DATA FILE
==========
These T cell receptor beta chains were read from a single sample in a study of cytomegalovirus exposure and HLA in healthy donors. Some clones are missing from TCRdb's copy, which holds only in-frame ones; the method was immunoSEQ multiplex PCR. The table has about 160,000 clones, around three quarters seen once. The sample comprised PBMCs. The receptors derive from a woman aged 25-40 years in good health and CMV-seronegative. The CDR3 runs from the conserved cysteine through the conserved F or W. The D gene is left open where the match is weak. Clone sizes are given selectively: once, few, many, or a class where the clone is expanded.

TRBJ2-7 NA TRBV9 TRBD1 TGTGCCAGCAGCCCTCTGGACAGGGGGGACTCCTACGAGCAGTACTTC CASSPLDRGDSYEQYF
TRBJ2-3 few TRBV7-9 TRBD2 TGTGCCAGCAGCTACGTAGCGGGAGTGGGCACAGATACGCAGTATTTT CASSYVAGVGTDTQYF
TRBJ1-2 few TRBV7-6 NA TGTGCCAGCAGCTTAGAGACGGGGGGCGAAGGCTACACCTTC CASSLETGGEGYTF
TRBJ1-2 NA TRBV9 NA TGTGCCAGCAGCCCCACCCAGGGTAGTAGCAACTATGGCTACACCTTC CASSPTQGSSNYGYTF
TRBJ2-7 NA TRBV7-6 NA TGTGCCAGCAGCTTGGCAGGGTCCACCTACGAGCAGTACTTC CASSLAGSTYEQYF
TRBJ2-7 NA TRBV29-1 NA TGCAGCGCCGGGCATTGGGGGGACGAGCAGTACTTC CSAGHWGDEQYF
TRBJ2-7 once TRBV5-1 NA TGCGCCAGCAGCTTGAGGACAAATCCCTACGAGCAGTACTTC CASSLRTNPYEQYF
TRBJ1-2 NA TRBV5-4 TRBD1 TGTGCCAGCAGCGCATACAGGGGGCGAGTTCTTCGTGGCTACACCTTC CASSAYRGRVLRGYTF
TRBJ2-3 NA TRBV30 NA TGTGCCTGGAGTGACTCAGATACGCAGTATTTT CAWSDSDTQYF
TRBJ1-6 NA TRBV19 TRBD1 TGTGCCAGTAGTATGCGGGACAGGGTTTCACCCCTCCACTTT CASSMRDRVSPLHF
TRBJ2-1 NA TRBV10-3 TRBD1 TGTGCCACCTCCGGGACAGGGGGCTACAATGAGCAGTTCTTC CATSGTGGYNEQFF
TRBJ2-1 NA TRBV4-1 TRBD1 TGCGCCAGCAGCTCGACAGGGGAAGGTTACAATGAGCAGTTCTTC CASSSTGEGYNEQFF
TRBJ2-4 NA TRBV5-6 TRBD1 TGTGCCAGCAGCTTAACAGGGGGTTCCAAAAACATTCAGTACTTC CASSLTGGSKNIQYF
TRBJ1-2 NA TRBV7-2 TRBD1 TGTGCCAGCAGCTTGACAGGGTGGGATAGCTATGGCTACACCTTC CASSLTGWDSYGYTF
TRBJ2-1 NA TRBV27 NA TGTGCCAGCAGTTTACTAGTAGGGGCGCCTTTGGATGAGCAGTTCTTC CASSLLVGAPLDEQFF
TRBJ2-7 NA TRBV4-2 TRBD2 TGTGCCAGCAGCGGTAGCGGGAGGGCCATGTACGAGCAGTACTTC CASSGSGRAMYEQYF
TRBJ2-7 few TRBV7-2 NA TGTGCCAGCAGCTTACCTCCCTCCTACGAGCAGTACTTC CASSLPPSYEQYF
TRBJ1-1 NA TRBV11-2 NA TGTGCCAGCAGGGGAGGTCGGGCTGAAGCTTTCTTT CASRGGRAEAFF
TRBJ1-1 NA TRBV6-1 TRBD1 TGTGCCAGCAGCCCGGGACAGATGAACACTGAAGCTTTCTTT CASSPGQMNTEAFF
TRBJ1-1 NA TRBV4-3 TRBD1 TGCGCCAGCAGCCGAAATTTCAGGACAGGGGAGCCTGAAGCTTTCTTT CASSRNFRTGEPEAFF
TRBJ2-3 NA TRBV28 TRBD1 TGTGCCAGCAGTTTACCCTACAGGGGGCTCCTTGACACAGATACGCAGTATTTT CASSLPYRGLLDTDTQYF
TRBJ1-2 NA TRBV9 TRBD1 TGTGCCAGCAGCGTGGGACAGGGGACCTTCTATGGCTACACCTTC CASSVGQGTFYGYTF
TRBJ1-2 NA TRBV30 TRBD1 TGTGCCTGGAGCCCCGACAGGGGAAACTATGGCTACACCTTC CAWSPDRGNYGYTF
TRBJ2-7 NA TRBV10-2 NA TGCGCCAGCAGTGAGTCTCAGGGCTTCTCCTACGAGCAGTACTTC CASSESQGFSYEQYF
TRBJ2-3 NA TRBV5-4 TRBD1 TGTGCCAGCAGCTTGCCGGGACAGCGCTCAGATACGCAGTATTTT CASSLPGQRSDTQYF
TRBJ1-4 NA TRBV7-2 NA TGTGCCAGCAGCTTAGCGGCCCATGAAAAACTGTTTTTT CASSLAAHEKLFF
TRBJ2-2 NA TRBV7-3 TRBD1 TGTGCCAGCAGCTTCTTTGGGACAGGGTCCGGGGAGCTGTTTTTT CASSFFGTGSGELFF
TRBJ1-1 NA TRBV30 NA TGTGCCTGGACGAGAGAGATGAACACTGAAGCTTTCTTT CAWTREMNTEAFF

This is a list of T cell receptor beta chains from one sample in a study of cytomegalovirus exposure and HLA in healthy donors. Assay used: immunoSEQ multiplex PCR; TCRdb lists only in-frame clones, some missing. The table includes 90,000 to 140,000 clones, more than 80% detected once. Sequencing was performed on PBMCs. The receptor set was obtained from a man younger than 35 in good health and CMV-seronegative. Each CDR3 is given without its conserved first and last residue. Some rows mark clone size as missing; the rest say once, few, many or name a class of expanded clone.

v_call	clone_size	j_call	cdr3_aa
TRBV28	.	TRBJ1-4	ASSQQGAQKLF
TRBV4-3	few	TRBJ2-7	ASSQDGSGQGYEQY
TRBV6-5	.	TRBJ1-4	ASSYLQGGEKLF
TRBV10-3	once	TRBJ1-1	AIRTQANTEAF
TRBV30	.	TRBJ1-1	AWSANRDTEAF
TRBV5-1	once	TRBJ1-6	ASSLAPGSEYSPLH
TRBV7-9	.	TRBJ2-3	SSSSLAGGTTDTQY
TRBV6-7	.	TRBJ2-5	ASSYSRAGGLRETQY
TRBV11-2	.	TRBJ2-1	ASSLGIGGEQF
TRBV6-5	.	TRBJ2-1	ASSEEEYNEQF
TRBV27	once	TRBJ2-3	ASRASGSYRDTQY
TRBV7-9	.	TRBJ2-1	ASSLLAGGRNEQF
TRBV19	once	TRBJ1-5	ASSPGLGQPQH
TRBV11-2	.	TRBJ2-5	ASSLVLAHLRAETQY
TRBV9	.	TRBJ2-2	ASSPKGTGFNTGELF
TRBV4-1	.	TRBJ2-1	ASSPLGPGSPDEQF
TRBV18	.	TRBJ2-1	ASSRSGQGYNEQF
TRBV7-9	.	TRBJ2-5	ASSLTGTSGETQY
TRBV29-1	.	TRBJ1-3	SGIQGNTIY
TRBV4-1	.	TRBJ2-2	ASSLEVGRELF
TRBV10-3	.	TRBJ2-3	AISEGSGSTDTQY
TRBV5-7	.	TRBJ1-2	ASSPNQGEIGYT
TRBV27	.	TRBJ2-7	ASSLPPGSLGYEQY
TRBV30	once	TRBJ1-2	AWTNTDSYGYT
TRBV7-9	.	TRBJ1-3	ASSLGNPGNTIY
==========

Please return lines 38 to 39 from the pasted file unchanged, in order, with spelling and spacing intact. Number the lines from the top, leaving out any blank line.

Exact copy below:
TRBV7-9	.	TRBJ2-3	SSSSLAGGTTDTQY
TRBV6-7	.	TRBJ2-5	ASSYSRAGGLRETQY